Mark Swanson, president of Stauf's Coffee Roasters, recently traveled to Costa Rica and Honduras to examine and procure honey-processed beans firsthand.

Mark Swanson, president of Stauf's Coffee Roasters, recently traveled to Costa Rica and Honduras to examine and procure honey-processed beans firsthand.

First things first:There's no honey in honey-processed coffee.

Honey processing is a method for treating coffee beans that's a balance between dry or natural processing, where all the layers surrounding the coffee bean-the fruity pulp and the thin membranes called mucilage, parchment and silver skin-are dried together, and wet or washed processing, where nearly all of these layers are removed from the bean before it's dried.

The honey process falls between the two. The pulp is removedbut the other layers, from the mucilage on down, are left around the bean. Those wet and sticky layers surrounding the bean are called the honey.

Mark Swanson, president of Stauf's Coffee Roasters, recently traveled to Costa Rica and Honduras to examine and procure honey-processed beans firsthand. "When you pick this stuff up it's like caramel corn," he says, "and when you smell it, it's sweet. I was really surprised at how sweet the coffees were, although they tend to mellow out in the cup."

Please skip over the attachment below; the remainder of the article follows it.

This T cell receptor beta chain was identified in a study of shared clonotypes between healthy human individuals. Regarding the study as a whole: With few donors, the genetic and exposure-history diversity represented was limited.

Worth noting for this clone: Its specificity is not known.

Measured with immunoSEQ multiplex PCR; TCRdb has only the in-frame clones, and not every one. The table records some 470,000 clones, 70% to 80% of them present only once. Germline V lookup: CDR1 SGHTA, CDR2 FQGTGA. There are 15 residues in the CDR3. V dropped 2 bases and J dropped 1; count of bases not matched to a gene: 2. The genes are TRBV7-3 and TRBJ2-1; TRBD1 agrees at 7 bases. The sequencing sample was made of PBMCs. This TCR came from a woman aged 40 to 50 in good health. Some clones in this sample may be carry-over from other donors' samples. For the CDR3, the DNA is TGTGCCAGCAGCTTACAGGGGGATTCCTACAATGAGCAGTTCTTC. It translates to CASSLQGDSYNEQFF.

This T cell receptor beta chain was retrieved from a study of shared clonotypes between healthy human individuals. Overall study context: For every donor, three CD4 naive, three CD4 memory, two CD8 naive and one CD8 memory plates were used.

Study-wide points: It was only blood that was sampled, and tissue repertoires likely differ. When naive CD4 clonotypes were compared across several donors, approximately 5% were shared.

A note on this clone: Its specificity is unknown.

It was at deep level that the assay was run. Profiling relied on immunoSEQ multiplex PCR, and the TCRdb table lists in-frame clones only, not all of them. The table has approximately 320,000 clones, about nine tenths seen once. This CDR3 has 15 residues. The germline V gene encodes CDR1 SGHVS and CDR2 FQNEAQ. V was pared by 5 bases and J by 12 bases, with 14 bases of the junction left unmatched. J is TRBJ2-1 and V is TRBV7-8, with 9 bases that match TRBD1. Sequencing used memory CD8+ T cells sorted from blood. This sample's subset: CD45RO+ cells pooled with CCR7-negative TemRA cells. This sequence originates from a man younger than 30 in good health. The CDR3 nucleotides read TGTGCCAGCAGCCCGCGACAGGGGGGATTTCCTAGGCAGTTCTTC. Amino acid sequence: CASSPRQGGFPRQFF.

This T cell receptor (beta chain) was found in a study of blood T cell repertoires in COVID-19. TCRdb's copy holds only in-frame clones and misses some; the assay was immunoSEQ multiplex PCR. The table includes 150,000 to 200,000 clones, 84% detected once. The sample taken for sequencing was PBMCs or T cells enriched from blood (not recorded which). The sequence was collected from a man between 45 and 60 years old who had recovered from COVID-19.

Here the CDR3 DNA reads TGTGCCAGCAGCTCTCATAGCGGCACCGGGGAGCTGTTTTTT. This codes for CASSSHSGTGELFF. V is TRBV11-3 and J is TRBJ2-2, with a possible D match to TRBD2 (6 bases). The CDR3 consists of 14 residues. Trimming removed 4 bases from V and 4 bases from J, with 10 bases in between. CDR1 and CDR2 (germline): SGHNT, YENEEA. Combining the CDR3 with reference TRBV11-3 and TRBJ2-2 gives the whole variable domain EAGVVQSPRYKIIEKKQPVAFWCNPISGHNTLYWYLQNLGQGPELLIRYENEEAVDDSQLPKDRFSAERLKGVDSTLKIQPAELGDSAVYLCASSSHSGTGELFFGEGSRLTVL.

The tackiness poses challenges to the process. "It's super difficult because the coffee is so sticky," says Brandon Bir, sourcing and education manager for Crimson Cup. "The thing is that you can't just put out coffee and let it dry. " The beans are usually laid on raised beds and raked repeatedly while they dry over the course of one to three weeks. The trick is allowing a little bit of fermentation without letting the beans rot.

There are also different degrees of honey processing, ranging in color designations from white to black. White honey, says Swanson, means nearly 80 to 90 percent of the mucilage is removed. It's most similar to the traditional wet process, and produces the lightest flavor profile of honey-processed beans. Yellow honey leaves a little more of the mucilage intact, thus producing a slightly deeper color. Red honey leaves a majority of the mucilage, so the beans turn a reddish hue as they dry. Black is the rarest of the honey processes; the cherry is often left to ripen on the tree before it's dried. The mucilage is left in close contact with the bean for longer, which turns it black.

Despite the higher maintenance required, honey-processed coffee is attractive to roasters for the new flavor profiles it introduces. Jason Valentine, the roaster behind Thunderkiss Coffee says: "It was one of the first coffees I roasted where I was wowed. It has a balance of acidity and sweetness I didn't have from other coffees." Valentine says the honey-processed beans are also easily adaptable to different preparations, from espresso to pour-overs to drip coffee.

Swanson says these latest developments in honey processing highlight the constant experimentation in the coffee business: "Wet process used to be the gold standard, but all bets are truly off in coffee. People are doing some great and crazy things. It keeps me on my toes."